The Armies of the Night: History as a Novel, the Novel as History Test | Mid-Book Test - Hard

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This test consists of 5 short answer questions, 10 short essay questions, and 1 (of 3) essay topics.

Short Answer Questions

1. Which of the following is not something Mailer is mentioned doing during his emceeing of Chapter 5?

2. What instrument does Mailer keep hearing as he marches to the Washington Memorial in Chapter 2?

3. How many young men in Chapter 3 will go to the Department of Justice to represent those turning in their draft cards?

4. Which of Mailer's books is he clinging onto at he enters the theatre in Chapter 5?

5. What word does Mailer use repeatedly in Chapter 1 to describe the effect of the Pentagon March?

Short Essay Questions

1. What train of people following the the march in Chapter 4?

2. What metaphor does Mailer draw to the Pentagon in Chapter 4?

3. What conclusion does Mailer draw from two articles at the end of Chapter 6?

4. Describe Norman Mailer's arrest in Chapter 6?

5. What appraisal of Robert Lowell does Mailer make in en route to the Department of Justice in Chapter 3?

6. What fracas does Mailer get into in Chapter 2?

7. Describe Norman Mailer as a character.

8. Why is the Vietnam War fought, according to Mailer in Chapter 7?

9. Why is Dwight Macdonald livid about the newspaper coverage of the Ambassador event in Chapter 3?

10. How does Norman Mailer characterize his hangover in Chapter 2?

Essay Topics

Write an essay for ONE of the following topics:

Essay Topic 1

Norman Mailer, the author of Armies of the Night, takes on several roles throughout the novel. He is protagonist, author, and historian at the same time. Write an essay about the interchange amongst these three Mailers, divided into three parts:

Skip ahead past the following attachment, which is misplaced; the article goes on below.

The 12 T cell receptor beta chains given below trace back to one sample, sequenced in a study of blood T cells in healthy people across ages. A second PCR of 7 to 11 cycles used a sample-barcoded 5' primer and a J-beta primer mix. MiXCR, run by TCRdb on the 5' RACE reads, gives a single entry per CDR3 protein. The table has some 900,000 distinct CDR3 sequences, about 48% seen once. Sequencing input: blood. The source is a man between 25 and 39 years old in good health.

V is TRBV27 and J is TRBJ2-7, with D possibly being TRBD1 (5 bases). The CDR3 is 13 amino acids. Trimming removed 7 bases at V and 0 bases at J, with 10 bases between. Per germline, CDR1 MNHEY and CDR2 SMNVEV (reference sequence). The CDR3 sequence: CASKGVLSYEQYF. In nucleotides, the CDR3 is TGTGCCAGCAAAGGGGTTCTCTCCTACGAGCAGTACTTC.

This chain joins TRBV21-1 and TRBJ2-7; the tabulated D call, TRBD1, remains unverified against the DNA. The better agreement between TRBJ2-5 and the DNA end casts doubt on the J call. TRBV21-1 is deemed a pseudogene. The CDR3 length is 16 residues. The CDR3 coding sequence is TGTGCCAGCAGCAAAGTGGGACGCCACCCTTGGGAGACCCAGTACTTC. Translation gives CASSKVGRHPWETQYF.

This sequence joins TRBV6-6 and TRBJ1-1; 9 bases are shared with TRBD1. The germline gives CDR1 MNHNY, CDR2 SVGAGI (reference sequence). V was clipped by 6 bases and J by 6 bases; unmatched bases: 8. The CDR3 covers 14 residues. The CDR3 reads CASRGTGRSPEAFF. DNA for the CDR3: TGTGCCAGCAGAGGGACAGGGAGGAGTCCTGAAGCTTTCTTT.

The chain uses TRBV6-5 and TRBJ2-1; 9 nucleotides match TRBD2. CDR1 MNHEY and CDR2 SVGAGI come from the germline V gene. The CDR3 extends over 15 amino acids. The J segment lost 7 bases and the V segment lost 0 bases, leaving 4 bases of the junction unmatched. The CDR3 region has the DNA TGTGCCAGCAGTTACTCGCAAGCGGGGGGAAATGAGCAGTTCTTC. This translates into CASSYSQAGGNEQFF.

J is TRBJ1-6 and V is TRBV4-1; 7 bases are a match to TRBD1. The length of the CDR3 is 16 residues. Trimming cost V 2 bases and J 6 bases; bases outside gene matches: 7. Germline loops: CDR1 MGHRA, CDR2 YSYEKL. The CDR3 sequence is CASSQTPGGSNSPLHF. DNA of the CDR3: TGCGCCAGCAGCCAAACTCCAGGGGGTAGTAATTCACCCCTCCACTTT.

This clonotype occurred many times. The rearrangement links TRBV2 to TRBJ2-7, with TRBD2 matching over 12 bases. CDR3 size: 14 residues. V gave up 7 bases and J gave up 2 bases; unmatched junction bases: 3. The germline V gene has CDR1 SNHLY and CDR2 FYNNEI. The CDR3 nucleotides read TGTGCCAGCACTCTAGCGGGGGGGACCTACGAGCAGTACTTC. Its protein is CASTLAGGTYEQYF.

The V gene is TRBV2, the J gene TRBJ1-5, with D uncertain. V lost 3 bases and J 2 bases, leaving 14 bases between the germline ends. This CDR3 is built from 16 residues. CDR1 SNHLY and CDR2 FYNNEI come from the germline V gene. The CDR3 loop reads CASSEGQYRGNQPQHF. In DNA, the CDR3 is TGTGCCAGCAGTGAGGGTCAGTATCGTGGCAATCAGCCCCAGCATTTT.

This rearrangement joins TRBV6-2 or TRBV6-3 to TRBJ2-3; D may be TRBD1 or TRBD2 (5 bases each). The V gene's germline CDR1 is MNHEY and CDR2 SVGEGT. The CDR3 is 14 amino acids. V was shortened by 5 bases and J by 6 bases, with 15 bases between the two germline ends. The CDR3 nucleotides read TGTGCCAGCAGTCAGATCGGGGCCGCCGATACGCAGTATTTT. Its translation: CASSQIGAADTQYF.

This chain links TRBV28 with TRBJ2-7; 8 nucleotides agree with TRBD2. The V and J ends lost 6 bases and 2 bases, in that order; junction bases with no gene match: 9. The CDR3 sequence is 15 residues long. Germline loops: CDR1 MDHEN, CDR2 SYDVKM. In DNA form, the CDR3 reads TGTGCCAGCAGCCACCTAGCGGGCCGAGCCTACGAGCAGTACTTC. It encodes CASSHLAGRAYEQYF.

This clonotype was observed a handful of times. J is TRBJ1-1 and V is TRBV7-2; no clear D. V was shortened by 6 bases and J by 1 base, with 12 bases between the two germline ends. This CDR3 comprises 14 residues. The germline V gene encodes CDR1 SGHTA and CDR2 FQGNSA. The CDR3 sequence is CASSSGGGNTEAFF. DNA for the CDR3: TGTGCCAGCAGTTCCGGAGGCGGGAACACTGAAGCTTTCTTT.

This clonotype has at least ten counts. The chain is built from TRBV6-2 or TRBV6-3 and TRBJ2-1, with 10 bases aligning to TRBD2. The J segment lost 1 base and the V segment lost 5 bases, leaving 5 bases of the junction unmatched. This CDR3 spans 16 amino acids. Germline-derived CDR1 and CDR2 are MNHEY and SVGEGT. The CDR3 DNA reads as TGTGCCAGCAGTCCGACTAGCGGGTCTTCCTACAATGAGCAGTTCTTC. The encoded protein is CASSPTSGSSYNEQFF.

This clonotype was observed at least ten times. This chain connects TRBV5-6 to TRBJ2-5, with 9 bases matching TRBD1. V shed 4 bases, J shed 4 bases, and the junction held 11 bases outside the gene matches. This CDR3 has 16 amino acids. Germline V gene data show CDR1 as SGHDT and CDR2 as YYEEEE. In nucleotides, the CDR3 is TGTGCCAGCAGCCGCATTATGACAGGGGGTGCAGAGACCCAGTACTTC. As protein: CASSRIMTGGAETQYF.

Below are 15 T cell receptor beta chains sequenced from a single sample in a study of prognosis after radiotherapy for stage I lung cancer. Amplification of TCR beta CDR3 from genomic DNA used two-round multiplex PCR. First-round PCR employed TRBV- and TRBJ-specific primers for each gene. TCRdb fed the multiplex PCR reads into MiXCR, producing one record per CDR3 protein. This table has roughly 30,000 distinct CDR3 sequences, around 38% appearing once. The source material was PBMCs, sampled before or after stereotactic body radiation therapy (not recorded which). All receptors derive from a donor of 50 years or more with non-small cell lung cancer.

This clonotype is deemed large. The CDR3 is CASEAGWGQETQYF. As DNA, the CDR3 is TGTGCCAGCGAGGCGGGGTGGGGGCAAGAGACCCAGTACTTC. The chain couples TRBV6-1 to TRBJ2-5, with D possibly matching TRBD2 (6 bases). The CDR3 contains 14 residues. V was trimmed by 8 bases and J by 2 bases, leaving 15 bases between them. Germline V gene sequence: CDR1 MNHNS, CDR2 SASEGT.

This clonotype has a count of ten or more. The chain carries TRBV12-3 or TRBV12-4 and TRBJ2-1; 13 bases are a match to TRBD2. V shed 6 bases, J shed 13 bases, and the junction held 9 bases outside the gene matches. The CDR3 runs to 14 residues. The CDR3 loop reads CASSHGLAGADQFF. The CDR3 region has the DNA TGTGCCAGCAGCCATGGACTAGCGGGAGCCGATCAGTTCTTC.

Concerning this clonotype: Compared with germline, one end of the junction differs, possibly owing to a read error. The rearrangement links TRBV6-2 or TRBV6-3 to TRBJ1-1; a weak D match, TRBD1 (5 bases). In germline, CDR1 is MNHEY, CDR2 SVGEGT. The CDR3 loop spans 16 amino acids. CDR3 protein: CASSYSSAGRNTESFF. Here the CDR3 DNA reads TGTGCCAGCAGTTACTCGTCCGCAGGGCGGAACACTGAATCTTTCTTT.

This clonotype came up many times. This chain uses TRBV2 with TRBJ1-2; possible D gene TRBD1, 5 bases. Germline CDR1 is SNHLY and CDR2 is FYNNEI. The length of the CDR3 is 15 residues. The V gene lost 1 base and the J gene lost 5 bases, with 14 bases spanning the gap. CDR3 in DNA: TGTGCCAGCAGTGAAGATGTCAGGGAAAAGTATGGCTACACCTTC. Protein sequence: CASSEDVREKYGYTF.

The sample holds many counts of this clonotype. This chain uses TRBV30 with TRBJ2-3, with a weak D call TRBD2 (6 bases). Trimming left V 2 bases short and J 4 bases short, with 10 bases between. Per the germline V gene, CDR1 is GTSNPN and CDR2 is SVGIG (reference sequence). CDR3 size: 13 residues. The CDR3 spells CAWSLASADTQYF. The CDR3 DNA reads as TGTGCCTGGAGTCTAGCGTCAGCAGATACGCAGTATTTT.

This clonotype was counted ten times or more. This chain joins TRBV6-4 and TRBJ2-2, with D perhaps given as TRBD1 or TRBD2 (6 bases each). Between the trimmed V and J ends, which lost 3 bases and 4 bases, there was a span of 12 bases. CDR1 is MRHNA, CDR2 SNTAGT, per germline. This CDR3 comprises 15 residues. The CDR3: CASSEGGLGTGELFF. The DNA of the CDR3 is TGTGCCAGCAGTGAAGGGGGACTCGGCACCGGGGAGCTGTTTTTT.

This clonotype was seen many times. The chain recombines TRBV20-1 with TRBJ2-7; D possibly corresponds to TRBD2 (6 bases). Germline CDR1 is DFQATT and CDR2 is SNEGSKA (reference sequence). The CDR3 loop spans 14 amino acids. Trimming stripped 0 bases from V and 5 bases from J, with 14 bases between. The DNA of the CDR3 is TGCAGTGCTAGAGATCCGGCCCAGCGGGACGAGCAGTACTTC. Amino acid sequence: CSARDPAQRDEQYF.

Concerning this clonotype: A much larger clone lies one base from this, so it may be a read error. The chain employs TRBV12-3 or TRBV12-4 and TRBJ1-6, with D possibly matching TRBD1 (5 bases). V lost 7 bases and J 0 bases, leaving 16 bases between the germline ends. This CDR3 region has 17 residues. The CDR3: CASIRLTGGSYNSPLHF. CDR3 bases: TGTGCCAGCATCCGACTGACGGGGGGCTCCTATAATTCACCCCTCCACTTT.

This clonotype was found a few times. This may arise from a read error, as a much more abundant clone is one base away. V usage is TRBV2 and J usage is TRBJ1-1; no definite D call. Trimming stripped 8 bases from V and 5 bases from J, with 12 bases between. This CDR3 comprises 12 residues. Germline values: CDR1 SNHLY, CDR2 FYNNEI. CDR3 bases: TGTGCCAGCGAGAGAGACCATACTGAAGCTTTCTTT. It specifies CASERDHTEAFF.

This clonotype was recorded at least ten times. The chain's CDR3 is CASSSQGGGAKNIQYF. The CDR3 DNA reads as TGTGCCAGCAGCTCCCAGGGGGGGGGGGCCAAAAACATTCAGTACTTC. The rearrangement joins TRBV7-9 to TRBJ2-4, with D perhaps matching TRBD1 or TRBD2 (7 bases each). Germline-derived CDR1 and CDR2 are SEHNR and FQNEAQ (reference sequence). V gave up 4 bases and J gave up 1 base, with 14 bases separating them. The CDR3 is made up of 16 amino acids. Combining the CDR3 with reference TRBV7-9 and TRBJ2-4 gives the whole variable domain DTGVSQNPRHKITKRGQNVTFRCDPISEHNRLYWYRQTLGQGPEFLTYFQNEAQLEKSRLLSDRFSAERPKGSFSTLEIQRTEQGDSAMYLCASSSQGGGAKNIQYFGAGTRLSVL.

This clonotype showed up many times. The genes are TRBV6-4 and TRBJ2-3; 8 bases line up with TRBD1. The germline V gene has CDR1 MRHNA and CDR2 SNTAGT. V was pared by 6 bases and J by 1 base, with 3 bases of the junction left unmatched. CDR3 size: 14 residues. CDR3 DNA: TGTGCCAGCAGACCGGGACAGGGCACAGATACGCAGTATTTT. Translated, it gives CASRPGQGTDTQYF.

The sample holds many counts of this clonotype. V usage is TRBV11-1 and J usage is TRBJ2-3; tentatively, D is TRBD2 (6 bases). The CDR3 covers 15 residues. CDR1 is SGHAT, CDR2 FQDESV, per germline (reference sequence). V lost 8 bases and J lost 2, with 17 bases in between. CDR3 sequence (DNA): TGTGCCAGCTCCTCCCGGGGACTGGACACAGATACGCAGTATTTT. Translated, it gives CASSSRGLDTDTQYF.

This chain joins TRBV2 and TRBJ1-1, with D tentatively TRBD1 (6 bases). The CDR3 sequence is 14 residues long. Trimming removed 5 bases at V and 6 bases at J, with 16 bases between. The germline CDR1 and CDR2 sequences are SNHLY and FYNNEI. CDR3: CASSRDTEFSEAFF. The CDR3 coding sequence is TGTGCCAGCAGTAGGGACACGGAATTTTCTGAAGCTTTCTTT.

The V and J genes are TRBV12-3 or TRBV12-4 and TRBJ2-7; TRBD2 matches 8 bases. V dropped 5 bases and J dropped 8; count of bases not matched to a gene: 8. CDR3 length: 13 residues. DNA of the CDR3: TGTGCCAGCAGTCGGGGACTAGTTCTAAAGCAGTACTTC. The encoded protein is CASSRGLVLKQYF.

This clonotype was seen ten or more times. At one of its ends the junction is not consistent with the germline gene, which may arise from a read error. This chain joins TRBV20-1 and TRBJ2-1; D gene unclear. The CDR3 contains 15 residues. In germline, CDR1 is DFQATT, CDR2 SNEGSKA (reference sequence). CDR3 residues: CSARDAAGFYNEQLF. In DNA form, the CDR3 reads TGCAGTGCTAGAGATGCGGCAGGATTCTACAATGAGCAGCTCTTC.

Part 1) Norman Mailer is the protagonist of the novel, but the narrator's relationship to him is not as intimate as one might expect. Explore how the point of view of the novel makes the character of Mailer as much object as subject. What aspects of the character does the narrator go to great pains to dissect? How does the he function as protagonist to the first book?

Part 2) Discuss the role of Mailer as narrator in the first book of the novel. What does his narration reflect about the author's personality and his relative level of sobriety? Would you say that Mailer the author is a reliable narrator? How does he react both to the events of the march and the actions of Mailer the character?

Part 3) Focus on Mailer's narration in the second book on the novel. He characterizes himself as a historian in this section. How is Mailer the narrator different from both Mailer the author and Mailer the character? Is his narration more or less reliable than it was in Book I? In what way do the two narrators meet at the beginning of Book II?

Essay Topic 2

Write an essay about the consistent comparison of the marchers in the novel to a conventional army. Begin your discussion of this likening of two armies by focusing on Mailer's connection of the march to his tour of duty in World War II. What are the similarities he mentions? Where is the comparable glory and agony experienced by both groups? How do the marchers have to prove their courage and willingness to sacrifice for comrades? How does this affect the wording used in describing them?

Essay Topic 3

More than midway through the novel, Mailer suddenly goes back in time and explains the planning of the March, events which he was not present for. Write an essay about the planning of the March, discussing which individuals and groups shaped it. What were the divergent opinions in terms of the locations and tactics of the March, and which one's won out in the end? Discuss individuals and groups who fell into conflict, why they did so, and how this affected the development of a strategy. In summation, determine whether the March had a coherent and unified planning process.

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